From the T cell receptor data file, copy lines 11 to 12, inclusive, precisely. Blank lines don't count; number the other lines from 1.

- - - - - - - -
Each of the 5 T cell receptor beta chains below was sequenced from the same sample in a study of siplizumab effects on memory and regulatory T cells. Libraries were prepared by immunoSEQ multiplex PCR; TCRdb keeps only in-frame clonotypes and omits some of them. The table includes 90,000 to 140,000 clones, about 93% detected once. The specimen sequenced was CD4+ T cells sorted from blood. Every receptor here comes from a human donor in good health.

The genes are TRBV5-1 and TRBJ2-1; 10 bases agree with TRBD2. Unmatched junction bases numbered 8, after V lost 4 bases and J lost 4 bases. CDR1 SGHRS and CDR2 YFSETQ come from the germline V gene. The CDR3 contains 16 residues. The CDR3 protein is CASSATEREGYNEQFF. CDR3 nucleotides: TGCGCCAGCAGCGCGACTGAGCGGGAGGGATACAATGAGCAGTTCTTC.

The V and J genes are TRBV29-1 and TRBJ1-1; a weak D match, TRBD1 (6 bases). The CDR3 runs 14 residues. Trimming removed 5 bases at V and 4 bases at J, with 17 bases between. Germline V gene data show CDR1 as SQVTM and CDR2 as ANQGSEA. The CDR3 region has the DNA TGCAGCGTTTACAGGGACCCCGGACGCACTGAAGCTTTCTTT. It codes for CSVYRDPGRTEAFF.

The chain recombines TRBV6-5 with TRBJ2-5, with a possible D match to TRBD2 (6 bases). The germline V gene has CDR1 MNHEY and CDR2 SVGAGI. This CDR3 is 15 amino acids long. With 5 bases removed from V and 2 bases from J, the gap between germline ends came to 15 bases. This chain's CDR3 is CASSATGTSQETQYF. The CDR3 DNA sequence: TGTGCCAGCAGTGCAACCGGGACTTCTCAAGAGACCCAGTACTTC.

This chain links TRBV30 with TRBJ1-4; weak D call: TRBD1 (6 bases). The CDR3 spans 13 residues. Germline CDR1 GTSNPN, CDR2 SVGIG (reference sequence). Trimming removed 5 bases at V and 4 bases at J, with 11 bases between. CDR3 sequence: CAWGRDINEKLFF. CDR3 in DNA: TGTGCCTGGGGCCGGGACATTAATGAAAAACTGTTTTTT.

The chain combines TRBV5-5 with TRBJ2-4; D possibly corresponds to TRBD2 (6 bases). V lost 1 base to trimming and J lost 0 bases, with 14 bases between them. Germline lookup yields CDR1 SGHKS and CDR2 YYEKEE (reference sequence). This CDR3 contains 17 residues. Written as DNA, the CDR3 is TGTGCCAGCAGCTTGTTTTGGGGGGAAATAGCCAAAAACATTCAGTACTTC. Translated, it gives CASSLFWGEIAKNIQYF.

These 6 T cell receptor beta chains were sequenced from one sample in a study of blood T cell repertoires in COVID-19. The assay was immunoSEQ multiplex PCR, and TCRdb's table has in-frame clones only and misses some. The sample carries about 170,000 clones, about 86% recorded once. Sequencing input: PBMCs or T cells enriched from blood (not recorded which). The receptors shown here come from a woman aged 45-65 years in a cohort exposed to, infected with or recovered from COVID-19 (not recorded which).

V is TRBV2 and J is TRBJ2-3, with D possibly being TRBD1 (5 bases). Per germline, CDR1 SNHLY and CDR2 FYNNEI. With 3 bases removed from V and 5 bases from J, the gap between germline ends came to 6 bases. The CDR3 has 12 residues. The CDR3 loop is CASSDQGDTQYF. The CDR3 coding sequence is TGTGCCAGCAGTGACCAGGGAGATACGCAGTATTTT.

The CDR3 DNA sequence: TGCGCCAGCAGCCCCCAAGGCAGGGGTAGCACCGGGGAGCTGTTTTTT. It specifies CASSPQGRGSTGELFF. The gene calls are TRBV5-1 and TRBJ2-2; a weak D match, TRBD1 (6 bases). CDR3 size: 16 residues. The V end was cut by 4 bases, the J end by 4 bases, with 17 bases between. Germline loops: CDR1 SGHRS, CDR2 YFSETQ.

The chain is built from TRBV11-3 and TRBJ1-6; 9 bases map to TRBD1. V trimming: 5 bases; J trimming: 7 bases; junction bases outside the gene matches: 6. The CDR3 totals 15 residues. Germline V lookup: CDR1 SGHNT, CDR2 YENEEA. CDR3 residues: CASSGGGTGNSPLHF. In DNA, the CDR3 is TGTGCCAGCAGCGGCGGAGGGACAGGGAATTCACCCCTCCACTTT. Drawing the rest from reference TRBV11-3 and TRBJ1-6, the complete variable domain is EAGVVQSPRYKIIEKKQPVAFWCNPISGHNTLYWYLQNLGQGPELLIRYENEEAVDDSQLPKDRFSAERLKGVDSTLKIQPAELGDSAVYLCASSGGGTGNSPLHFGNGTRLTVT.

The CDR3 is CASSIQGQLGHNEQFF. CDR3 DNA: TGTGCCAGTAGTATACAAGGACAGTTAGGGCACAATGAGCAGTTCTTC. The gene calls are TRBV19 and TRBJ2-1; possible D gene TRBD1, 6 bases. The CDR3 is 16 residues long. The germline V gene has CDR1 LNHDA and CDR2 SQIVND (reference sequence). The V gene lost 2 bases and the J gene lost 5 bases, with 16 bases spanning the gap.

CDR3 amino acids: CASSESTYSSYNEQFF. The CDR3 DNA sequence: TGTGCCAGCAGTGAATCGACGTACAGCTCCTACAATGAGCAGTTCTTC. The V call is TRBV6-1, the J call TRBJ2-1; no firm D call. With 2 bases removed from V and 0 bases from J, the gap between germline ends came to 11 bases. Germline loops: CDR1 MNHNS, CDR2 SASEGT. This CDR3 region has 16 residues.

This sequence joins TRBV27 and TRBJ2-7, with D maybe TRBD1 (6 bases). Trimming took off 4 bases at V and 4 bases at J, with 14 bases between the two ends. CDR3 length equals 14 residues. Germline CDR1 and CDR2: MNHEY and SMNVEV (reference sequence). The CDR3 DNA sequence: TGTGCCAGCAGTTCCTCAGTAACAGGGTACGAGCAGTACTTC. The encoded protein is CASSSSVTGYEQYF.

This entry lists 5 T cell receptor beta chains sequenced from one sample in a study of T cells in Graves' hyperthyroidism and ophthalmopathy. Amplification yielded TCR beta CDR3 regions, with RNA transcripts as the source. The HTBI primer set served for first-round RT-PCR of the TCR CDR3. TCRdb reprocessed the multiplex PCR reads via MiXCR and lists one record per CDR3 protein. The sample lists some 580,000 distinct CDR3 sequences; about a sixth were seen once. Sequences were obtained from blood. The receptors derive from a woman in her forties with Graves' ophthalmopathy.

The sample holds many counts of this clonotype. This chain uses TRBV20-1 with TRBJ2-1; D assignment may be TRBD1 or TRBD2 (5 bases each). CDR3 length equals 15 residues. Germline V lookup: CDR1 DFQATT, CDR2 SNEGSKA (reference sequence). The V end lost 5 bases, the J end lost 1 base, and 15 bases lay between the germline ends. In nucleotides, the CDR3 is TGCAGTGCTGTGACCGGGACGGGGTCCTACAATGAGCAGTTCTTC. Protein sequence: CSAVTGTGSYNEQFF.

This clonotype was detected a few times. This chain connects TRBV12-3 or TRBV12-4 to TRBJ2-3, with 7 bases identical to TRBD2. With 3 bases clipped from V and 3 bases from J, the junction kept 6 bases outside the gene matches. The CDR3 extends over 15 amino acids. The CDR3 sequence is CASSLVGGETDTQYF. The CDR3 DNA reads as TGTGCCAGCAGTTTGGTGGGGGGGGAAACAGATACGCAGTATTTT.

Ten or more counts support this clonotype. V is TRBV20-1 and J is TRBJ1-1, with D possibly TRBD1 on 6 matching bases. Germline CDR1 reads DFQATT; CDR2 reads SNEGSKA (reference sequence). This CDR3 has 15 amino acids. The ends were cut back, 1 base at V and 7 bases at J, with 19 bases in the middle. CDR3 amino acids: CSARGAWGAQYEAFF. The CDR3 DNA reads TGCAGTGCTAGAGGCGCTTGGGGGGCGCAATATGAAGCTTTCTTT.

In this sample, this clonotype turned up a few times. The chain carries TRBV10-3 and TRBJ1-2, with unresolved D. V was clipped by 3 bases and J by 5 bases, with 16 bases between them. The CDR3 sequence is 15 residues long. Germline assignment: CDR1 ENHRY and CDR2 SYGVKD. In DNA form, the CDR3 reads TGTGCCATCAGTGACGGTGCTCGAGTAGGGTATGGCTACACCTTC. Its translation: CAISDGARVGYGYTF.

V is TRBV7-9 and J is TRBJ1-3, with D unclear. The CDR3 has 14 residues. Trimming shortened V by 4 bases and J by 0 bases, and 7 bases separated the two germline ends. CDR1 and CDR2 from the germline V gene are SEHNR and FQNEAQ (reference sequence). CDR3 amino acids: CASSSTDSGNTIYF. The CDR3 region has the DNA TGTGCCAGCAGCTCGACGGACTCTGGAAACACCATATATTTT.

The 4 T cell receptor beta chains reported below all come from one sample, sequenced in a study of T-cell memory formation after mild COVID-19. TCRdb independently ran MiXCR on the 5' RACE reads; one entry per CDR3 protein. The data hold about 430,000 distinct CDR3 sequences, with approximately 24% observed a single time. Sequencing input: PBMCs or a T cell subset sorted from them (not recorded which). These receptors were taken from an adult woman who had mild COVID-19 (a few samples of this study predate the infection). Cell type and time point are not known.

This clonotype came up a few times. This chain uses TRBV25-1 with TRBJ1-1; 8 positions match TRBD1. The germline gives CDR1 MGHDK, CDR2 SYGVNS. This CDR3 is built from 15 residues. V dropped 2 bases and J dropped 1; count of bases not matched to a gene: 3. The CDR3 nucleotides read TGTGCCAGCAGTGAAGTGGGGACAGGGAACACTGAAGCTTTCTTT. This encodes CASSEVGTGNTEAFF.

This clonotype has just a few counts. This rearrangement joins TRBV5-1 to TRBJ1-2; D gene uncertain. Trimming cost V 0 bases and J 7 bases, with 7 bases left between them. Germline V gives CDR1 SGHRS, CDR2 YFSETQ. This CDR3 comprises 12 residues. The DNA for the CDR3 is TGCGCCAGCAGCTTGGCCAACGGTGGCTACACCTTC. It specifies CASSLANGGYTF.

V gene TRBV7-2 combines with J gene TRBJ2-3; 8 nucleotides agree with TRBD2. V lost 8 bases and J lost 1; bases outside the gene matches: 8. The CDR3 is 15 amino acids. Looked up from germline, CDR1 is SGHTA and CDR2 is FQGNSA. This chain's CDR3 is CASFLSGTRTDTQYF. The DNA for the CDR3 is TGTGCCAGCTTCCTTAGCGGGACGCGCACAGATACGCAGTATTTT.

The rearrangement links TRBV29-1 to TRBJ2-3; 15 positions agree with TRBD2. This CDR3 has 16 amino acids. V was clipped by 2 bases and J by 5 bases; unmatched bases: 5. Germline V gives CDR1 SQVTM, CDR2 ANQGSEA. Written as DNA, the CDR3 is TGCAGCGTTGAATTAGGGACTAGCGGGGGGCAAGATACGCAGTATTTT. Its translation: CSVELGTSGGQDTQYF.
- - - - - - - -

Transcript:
The CDR3 is CASSIQGQLGHNEQFF. CDR3 DNA: TGTGCCAGTAGTATACAAGGACAGTTAGGGCACAATGAGCAGTTCTTC. The gene calls are TRBV19 and TRBJ2-1; possible D gene TRBD1, 6 bases. The CDR3 is 16 residues long. The germline V gene has CDR1 LNHDA and CDR2 SQIVND (reference sequence). The V gene lost 2 bases and the J gene lost 5 bases, with 16 bases spanning the gap.

CDR3 amino acids: CASSESTYSSYNEQFF. The CDR3 DNA sequence: TGTGCCAGCAGTGAATCGACGTACAGCTCCTACAATGAGCAGTTCTTC. The V call is TRBV6-1, the J call TRBJ2-1; no firm D call. With 2 bases removed from V and 0 bases from J, the gap between germline ends came to 11 bases. Germline loops: CDR1 MNHNS, CDR2 SASEGT. This CDR3 region has 16 residues.